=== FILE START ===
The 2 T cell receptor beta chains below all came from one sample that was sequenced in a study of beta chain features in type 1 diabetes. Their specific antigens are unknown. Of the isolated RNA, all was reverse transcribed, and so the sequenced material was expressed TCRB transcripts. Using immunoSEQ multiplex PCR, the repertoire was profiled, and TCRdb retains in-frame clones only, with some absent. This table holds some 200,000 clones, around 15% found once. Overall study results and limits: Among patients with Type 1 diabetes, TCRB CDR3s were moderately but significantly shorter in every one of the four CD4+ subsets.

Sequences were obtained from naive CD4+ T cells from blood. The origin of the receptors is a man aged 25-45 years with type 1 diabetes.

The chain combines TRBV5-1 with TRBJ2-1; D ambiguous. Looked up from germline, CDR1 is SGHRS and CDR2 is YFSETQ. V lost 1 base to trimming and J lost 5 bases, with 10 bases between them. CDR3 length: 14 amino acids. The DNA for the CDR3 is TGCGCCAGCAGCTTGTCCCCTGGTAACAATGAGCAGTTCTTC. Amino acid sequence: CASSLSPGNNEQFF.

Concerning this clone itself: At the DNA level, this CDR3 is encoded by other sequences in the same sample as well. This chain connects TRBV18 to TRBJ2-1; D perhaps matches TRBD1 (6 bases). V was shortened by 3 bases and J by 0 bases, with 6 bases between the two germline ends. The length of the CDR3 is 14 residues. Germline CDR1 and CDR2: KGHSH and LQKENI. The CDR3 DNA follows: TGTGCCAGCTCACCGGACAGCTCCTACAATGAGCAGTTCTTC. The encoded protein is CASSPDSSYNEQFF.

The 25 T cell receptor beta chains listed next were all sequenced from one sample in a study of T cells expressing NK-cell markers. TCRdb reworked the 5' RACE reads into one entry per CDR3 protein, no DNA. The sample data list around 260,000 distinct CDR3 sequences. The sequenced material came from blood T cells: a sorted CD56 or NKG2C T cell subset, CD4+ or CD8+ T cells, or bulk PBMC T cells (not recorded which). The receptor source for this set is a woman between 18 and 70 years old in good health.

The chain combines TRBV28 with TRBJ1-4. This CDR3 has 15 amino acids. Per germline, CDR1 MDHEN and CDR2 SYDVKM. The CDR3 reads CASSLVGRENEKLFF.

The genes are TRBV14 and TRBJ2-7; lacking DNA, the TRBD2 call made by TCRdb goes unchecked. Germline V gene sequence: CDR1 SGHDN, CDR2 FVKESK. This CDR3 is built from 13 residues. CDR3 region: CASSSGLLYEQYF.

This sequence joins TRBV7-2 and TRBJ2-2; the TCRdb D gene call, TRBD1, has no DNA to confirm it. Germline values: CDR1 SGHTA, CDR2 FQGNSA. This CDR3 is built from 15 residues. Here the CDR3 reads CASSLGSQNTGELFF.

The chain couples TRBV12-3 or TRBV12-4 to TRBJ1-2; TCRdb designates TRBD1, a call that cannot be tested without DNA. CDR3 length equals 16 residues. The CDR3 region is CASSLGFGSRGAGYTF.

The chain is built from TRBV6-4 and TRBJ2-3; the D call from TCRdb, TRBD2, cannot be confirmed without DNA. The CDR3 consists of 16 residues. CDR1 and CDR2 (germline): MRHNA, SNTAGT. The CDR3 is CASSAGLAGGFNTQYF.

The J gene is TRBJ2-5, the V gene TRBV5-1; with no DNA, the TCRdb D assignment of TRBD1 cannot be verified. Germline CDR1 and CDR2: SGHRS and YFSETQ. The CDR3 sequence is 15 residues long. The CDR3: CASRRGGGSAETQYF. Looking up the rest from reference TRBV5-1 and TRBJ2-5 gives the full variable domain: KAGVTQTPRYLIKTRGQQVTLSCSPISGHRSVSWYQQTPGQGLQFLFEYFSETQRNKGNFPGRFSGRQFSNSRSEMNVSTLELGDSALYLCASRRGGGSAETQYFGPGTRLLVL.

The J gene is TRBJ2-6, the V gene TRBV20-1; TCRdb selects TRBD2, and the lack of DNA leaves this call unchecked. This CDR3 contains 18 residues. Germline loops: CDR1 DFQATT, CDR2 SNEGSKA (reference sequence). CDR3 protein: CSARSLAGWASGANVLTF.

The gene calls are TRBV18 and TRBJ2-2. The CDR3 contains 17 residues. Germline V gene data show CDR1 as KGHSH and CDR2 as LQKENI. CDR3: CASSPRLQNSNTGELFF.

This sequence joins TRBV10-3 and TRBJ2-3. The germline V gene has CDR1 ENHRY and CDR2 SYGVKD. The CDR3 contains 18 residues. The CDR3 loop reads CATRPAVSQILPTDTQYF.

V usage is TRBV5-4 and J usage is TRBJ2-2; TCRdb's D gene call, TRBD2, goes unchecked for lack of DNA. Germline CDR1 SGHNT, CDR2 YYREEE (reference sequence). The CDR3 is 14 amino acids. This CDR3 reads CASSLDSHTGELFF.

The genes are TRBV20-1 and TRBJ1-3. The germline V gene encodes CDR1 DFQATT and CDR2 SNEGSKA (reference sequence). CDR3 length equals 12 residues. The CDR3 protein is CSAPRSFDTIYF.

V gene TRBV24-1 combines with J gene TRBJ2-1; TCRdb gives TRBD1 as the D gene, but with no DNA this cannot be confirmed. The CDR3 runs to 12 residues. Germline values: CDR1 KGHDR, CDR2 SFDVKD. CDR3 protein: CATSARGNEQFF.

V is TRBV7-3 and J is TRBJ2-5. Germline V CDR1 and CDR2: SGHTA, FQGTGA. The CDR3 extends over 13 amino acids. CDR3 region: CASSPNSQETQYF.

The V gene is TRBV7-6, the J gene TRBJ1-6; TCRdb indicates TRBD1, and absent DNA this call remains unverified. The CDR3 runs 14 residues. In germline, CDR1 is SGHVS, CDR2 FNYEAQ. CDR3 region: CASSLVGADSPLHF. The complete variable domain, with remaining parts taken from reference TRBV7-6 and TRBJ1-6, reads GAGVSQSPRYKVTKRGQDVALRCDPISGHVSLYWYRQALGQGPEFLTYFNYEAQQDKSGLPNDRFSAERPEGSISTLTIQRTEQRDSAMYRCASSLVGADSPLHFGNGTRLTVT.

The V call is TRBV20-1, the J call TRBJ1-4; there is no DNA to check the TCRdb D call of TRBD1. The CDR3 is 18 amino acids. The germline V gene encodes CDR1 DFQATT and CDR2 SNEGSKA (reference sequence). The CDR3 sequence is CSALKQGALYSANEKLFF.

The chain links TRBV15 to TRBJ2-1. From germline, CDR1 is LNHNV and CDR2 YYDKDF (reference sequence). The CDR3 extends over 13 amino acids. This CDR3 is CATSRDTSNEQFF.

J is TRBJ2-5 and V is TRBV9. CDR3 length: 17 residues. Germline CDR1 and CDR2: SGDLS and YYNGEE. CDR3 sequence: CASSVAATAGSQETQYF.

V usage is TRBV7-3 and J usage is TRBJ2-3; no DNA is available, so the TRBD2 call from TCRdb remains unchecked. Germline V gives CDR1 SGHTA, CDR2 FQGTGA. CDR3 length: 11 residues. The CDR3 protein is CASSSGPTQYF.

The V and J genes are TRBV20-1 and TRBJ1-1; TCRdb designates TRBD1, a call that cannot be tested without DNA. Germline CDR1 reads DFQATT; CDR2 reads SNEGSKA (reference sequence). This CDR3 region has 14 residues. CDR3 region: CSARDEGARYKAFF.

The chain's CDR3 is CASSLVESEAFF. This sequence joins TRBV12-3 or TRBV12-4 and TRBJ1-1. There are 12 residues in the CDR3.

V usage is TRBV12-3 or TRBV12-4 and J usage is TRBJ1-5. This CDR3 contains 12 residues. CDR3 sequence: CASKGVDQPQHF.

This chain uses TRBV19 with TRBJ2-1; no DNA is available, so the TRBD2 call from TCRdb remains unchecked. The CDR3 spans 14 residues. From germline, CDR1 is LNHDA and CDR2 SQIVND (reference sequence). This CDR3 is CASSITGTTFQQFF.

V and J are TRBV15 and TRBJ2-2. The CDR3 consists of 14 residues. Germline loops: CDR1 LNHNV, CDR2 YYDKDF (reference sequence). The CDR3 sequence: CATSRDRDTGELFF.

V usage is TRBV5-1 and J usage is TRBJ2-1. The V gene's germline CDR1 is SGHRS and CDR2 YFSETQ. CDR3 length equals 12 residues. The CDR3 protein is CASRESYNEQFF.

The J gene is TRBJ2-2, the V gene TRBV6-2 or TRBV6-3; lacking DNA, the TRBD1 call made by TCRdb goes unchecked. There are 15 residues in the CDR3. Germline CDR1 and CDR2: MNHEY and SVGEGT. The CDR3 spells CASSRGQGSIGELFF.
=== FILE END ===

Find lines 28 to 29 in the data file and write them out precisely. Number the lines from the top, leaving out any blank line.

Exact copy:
V and J are TRBV15 and TRBJ2-2. The CDR3 consists of 14 residues. Germline loops: CDR1 LNHNV, CDR2 YYDKDF (reference sequence). The CDR3 sequence: CATSRDRDTGELFF.

V usage is TRBV5-1 and J usage is TRBJ2-1. The V gene's germline CDR1 is SGHRS and CDR2 YFSETQ. CDR3 length equals 12 residues. The CDR3 protein is CASRESYNEQFF.